Kristin Tennyson

Sunday Best

July 19 - August 3 2014

When Kristin Tennyson migrated from the icy wildernesses of Canada to tropical far northern Queensland in 1993 it was more than the patent, environmental contrast that stimulated her creative impulse. An ongoing rumination about how a sense of place shapes the human psyche and the means of relating to one’s habitat ensued. “I am concerned with the impact that our country of choice, country of origin and cultural heritage have on the identity of the individual,” says Tennyson. “My work focuses on cultural markers through an exploration of themes pertaining to immigration and the need to fit in.”

Tennyson’s art uncompromisingly expresses her personal journey. “I trust my instincts and don’t force things. It’s my job as an artist to create something unique for myself and the viewer,” she says. Tennyson wants her audience to respond viscerally to imagery roiling in cross-cultural nuances. Earlier series referenced the utter distain she felt for the collective, ‘pack mentality’ that equates honour with slaughter. Tennyson had experienced firsthand the outcomes of stag hunts in Canada and the culling of wild boar in Cape Tribulation that had deviated into a local sport with vicious pig dogs slavering for the kill. It was in these works that she developed the iconography of “identity markers” or “trophy” emblems.

“Australia has a fascination for the underdog and the tall poppy syndrome,” reflects Tennyson. “Certain paintings have been influenced by this dominance hierarchy which arises when members of a social group intersect, often aggressively, to create a ranking system.” Subsequent paintings continue the theme of identity being shaped by societal allegiances. “Creed, empire and nation” affiliations have now extended into popular culture adherence. Tennyson describes how the actions of fictional superheroes and villains embody the moral dilemmas of contemporary times. “They are like us, but with something extra,” she declares.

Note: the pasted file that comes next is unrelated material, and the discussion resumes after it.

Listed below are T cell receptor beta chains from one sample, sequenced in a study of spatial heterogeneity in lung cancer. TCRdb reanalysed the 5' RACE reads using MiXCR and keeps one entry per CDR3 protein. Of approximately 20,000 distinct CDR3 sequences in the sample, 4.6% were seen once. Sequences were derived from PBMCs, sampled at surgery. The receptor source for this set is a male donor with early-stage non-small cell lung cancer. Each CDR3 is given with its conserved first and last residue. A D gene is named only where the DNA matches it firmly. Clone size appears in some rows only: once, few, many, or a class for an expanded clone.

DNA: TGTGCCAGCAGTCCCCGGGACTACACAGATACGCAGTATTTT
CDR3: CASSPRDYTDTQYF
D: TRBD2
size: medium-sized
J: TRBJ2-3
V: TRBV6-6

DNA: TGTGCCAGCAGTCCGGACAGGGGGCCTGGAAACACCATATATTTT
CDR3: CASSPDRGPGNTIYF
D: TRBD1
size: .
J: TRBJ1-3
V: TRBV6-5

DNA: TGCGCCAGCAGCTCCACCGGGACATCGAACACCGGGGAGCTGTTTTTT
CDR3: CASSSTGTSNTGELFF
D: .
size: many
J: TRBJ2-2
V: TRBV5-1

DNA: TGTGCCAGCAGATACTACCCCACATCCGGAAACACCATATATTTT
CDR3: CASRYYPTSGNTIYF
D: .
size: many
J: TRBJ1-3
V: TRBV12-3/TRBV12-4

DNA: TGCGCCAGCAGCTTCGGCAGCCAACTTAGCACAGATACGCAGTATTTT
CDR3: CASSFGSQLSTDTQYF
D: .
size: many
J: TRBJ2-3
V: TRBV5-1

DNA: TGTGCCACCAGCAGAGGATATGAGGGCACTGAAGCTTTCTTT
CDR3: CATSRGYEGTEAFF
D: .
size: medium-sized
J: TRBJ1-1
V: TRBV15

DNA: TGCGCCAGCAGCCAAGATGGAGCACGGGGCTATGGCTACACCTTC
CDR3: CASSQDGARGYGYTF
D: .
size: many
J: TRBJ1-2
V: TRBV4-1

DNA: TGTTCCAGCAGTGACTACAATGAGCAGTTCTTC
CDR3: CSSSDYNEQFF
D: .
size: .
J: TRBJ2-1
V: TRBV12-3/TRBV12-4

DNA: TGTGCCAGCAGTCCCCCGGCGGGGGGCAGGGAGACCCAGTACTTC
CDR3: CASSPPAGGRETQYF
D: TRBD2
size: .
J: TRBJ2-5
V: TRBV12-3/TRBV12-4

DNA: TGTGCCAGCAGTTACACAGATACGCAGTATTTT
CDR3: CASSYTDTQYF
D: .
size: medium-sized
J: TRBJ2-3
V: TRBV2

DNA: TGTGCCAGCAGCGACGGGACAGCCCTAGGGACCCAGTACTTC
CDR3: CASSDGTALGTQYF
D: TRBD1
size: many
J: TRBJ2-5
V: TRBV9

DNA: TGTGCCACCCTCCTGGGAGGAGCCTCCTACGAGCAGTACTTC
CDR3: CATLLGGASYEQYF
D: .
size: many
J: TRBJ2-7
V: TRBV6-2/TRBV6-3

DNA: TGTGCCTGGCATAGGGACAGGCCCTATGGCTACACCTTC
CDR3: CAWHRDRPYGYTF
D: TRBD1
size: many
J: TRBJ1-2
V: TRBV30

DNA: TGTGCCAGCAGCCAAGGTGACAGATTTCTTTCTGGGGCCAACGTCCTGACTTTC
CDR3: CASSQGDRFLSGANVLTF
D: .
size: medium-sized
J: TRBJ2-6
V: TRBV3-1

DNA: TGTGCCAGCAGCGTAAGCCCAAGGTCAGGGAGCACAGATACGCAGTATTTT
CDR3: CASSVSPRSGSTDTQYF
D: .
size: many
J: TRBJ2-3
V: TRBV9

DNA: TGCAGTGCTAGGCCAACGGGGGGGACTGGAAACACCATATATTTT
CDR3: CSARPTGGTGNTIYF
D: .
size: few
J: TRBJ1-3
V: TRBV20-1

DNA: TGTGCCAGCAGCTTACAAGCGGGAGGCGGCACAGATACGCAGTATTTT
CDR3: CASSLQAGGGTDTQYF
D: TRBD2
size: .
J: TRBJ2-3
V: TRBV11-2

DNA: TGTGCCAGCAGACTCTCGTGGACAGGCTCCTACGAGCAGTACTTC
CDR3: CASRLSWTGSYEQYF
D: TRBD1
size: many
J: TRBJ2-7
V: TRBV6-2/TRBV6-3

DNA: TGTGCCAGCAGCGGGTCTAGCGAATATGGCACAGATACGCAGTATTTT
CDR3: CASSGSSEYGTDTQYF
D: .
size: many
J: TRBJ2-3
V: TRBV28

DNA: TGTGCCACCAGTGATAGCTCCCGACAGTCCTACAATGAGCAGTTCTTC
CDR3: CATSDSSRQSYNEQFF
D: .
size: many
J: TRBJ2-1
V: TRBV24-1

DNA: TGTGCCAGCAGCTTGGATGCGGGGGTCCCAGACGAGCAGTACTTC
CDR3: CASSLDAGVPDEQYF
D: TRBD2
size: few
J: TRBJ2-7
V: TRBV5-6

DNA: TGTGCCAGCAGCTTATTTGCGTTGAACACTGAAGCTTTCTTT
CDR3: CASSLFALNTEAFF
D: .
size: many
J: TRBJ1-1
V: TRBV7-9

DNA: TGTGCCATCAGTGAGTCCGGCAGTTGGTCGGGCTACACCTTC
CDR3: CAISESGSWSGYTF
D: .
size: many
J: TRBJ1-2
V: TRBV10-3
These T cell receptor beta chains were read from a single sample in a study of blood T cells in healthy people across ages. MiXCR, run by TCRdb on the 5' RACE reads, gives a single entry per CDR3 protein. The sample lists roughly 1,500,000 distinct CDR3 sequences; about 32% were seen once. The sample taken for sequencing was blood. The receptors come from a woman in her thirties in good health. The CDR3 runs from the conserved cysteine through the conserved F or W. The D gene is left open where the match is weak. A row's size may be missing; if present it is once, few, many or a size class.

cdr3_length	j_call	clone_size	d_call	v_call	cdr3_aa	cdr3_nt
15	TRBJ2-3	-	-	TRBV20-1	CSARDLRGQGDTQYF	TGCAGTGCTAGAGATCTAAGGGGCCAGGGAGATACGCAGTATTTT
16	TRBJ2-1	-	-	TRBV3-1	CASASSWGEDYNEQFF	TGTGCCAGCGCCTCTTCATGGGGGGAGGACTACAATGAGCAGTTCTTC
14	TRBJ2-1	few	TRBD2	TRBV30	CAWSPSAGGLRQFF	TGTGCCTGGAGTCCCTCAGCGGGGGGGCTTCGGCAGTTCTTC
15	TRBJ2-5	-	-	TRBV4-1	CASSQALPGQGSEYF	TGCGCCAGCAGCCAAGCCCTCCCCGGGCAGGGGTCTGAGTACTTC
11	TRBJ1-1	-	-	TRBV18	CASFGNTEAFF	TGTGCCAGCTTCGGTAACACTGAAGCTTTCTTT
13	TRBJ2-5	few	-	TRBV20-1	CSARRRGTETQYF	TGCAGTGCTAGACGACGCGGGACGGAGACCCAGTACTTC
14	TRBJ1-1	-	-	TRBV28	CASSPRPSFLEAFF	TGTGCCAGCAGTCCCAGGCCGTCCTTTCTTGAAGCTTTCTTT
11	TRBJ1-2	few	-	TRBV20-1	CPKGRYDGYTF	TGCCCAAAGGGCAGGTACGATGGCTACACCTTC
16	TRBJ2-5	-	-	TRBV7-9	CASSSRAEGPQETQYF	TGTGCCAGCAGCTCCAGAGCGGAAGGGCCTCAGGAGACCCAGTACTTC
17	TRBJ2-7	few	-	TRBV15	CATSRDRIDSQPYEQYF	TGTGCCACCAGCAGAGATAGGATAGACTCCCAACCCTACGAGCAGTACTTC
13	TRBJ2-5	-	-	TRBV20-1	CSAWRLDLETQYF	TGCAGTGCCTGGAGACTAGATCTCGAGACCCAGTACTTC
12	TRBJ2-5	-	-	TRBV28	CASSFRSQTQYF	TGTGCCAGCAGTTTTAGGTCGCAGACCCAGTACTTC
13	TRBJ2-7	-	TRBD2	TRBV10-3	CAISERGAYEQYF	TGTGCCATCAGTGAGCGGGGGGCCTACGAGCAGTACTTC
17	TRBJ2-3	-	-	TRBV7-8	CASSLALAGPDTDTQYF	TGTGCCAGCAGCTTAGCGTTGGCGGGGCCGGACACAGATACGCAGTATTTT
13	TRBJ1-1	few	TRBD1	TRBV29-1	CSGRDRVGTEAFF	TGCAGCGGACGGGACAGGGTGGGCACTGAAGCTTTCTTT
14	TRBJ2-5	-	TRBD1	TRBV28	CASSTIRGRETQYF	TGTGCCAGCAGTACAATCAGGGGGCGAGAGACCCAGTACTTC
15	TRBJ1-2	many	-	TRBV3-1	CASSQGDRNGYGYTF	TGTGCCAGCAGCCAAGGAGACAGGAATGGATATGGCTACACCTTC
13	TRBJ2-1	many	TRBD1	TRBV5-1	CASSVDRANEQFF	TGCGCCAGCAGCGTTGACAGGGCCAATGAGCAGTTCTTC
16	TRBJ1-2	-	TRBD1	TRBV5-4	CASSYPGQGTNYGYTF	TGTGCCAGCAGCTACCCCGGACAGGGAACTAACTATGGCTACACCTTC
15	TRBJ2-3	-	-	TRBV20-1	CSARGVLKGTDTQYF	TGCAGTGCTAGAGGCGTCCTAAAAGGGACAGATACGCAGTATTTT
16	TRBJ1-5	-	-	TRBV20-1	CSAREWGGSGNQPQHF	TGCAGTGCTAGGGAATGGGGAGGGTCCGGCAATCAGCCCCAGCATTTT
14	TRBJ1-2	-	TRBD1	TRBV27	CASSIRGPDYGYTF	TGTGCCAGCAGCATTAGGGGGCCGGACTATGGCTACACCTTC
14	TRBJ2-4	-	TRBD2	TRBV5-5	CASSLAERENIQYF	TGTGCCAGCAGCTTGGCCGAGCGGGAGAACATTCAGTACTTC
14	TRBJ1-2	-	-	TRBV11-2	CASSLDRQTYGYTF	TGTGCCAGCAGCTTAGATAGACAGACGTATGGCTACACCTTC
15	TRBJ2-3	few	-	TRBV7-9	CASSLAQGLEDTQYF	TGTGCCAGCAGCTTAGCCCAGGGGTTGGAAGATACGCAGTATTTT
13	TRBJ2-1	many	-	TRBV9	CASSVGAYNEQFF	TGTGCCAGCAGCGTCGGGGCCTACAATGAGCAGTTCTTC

With thoughts of how Australia’s national heroes have evolved since the Colonial era, Tennyson’s new works also question what values are now relevant. “Considering the maxims of contemporary culture and globalisation, for many Australians patriotism is a negative concept,” she comments. “In the Colonial era, patriotism was a threat to British rule and discouraged accordingly.” A combination of historical characters and modern logos, certain paintings depict the likes of Ned Kelly in a T-shirt emblazoned with a Holden car. In an another work a young boy, the epitome of “juvenile nobility”, is elevated on a milk crate which is his “trophy base”. It queries the allegiances of today’s youth and the “search for recognition upon their domestic pedestals”.

Against vacant backdrops, usually isolated figures sporting their various “identity trophies” materialise through washes and runnels of oil paint. The forms are gestural in essence, deliberately ill-defined and often depicted with incomplete limbs. Evocative of the multiple strata constituting an artist’s anima, the “feminine stitch” is sometimes juxtaposed with “aggressive line work” and aerosol spray. There seems no solid anchorage to the picture plane, symbolising the transitory nature of such allegiances and perhaps Tennyson’s own lingering uncertainty of a personal cultural connectedness.

Kristin Tennyson holds an Honours Degree (Creative Arts), James Cook University, Cairns, Queensland 2010, a Bachelor of Arts (Visual Arts and Political Science), University of Toronto, Ontario, Canada, 1989 and is currently studying a Masters Degree in Creative Arts. She was a finalist in the SCAP, Sunshine Coast Art Prize 2014, 2012; a semi-finalist in The Doug Moran Portrait Prize 2013, 2012; a finalist in The Churchie, Brisbane 2009; won The Blunt Edge of Portraiture, Cairns 2009; a finalist in the Duke Prize, Gold Coast City Gallery 2008 and the  Kilgour Prize, Newcastle Regional Gallery 2008.


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